Apple Seeks Up To $15 Per Every Android Device Sold By Motorola And Samsung In Royalties Over Patent Disputes
It has hardly been a secret that Apple Inc. have been fighting a patent war on multiple fronts against multiple companies, which most notably include the soon to be Google-owned Motorola Mobility Holdings, as well as the Korean based Samsung Electronics. Motorola and Samsung are arguably two of the largest producers of Android-powered handsets, and with Apple believing both companies are heavily infringing upon company owned patents, they have been relentless in their pursuit of justice through the European legal system.
The action that they seek has involved an attempt to have sales of certain devices blocked, as well as rumors that Apple could even demand that Motorola recall certain devices from networks and destroy them, which is unlikely to happen but goes some way to portray the seriousness of the situation. It seems that even though the litigation is ongoing, Apple have also expressed a desire and a willingness to enter into negotiations which would see the legal action come to an end.
If sources are to be believed, Apple have taken it upon themselves to put together business and financial proposals for the attention of Motorola and Samsung, which would more than likely bring to an end some of the ongoing legal wrangling. The proposals are said to involve the two companies making royalty payments to Apple in a deal which would see the company license its patent to those it has accused of infringing them. If Apple believe so strongly in their case, and that these companies have indeed infringed heavily upon owned patents, this may seem like the wrong move, but it would guarantee the company a fee per handset sold as well as bringing an end to the burdensome court cases.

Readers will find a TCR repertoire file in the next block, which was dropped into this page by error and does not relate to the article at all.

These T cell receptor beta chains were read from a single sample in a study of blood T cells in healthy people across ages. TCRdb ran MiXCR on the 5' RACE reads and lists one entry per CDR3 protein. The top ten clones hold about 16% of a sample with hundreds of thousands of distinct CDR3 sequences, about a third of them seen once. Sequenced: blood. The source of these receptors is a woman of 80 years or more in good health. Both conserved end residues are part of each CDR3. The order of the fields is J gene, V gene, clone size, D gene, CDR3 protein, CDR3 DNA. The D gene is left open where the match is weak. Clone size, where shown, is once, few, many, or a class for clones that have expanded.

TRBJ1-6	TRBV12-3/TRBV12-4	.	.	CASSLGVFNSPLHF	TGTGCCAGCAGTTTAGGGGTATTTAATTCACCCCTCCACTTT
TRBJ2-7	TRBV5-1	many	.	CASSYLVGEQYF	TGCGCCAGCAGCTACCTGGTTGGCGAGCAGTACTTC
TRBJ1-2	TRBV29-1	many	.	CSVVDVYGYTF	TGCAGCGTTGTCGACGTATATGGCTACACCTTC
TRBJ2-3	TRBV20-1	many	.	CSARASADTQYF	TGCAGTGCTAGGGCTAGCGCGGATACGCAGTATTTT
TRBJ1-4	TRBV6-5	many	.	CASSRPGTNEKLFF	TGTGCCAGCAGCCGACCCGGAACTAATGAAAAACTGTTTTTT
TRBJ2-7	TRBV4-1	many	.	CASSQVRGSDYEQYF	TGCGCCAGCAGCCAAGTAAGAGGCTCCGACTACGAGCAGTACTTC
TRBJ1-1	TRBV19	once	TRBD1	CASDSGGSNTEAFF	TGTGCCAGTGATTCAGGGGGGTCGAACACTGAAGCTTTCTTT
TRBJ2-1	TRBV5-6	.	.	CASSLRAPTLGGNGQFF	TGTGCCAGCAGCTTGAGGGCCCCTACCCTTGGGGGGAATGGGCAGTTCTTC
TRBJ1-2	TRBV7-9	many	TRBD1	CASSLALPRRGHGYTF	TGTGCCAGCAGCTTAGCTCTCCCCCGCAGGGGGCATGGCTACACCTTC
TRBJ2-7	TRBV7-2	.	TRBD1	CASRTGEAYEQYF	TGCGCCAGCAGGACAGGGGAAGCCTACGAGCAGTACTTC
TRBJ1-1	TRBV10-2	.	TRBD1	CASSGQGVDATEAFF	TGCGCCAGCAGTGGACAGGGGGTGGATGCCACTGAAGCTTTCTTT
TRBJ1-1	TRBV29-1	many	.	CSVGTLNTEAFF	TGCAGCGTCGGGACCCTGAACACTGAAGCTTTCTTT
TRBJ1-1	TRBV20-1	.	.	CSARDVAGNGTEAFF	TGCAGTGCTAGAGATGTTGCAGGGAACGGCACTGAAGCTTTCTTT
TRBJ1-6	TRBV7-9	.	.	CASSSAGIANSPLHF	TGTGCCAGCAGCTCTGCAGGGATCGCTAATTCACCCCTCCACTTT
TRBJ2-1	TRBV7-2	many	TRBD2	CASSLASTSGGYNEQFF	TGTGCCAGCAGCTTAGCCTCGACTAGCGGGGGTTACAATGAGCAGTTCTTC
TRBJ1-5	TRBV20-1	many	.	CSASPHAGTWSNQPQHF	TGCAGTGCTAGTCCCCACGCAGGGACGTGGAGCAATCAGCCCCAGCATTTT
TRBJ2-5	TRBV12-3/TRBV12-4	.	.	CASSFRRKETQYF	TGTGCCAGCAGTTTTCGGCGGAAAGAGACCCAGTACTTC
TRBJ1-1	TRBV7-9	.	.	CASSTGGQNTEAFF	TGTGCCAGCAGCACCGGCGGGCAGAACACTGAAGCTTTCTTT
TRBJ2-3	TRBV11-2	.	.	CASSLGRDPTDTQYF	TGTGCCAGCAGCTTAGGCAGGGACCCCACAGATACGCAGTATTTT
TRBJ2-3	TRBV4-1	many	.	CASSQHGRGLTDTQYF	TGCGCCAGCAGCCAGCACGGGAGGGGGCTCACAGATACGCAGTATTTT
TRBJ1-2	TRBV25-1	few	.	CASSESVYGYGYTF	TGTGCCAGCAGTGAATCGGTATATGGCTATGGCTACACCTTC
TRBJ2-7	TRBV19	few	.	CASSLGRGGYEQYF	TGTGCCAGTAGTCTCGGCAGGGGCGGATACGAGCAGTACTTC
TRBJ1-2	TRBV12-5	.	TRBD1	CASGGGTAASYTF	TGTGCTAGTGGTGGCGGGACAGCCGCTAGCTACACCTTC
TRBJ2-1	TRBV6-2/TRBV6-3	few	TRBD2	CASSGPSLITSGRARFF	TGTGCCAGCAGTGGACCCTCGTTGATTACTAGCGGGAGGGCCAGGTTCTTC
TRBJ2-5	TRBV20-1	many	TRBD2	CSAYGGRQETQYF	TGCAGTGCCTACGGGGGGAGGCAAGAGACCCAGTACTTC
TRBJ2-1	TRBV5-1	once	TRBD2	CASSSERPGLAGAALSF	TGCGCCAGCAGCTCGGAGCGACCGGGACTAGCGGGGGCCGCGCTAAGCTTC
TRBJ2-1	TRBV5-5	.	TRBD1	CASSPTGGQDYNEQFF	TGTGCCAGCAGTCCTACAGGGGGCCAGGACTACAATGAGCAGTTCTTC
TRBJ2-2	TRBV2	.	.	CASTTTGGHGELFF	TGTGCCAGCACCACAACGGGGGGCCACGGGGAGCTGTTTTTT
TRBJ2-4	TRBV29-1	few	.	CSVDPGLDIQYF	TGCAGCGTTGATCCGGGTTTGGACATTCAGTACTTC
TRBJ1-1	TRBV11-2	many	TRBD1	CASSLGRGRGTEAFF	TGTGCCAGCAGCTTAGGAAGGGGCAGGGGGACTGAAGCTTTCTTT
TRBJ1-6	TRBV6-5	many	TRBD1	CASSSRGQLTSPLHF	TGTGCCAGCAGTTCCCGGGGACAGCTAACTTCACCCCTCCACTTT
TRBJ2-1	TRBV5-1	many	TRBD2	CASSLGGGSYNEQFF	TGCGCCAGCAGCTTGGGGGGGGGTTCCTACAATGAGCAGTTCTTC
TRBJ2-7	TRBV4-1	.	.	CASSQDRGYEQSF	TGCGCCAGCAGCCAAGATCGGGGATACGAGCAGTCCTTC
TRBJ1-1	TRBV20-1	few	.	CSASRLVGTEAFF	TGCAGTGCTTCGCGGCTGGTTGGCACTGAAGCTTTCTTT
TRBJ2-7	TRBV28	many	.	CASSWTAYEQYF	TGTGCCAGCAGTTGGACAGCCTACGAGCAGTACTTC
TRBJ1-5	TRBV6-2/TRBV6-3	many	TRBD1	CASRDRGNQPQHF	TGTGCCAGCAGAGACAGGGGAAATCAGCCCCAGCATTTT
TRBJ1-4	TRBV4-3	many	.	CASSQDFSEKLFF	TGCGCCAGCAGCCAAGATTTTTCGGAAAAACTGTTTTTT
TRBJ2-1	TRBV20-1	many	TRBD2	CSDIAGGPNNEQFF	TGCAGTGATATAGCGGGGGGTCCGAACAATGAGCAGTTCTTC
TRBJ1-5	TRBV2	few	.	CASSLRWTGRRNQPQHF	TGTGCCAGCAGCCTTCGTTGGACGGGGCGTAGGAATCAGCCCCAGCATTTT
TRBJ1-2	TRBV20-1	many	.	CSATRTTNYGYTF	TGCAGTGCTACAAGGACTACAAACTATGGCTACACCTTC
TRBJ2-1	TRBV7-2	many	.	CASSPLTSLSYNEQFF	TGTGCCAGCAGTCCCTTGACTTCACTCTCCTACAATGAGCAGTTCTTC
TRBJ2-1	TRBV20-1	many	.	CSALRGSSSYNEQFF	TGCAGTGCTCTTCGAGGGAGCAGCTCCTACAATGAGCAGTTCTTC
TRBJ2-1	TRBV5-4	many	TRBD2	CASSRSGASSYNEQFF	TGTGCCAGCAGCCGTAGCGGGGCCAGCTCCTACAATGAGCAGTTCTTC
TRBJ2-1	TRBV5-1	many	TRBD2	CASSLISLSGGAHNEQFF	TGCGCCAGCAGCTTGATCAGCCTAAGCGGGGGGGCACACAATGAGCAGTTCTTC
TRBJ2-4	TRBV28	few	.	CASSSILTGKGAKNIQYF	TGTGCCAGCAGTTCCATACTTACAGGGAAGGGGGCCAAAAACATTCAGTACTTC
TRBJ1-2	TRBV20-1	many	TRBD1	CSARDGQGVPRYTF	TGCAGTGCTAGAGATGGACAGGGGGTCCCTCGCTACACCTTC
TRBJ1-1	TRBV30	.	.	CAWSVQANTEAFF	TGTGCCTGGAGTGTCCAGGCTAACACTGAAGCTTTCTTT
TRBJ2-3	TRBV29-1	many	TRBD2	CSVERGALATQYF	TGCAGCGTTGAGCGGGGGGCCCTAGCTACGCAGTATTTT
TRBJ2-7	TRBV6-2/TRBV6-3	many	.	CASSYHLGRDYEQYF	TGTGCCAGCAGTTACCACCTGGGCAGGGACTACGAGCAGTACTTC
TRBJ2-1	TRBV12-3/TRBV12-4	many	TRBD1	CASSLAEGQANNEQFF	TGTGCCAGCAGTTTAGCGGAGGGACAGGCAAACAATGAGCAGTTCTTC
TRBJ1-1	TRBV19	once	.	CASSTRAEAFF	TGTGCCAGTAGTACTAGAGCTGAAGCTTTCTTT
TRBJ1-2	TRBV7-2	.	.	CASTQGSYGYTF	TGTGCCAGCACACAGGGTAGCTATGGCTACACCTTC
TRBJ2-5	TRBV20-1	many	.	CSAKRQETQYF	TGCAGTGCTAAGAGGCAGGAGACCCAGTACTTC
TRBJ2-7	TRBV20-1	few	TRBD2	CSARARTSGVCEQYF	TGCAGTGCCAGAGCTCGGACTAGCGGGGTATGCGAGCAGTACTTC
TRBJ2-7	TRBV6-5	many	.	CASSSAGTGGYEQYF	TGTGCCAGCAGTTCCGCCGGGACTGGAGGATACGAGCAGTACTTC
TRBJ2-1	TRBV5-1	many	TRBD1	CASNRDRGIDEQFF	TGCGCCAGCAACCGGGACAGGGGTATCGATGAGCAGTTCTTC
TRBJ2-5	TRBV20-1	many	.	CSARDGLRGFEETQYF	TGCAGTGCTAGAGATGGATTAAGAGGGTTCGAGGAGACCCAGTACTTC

Sources familiar with the issues are claiming that Apple have asked for between $5 and $15 per handset, which relates to those devices which use technologies covered by a specific patent, although at this time it isn’t clear which patent that is. This equates to between 1% and 2.5% of the net sale per device, which may be greeted with distain considering Motorola have previously been publicly slated for asking for the same higher end percentage for the wireless patents it licenses to Apple.
The fact that Apple have acquired such a vast cash amount in their recent run of profitability means that they won’t need to be in any hurry to settle for less than they believe they are owed, meaning we could see this continue for some time to come.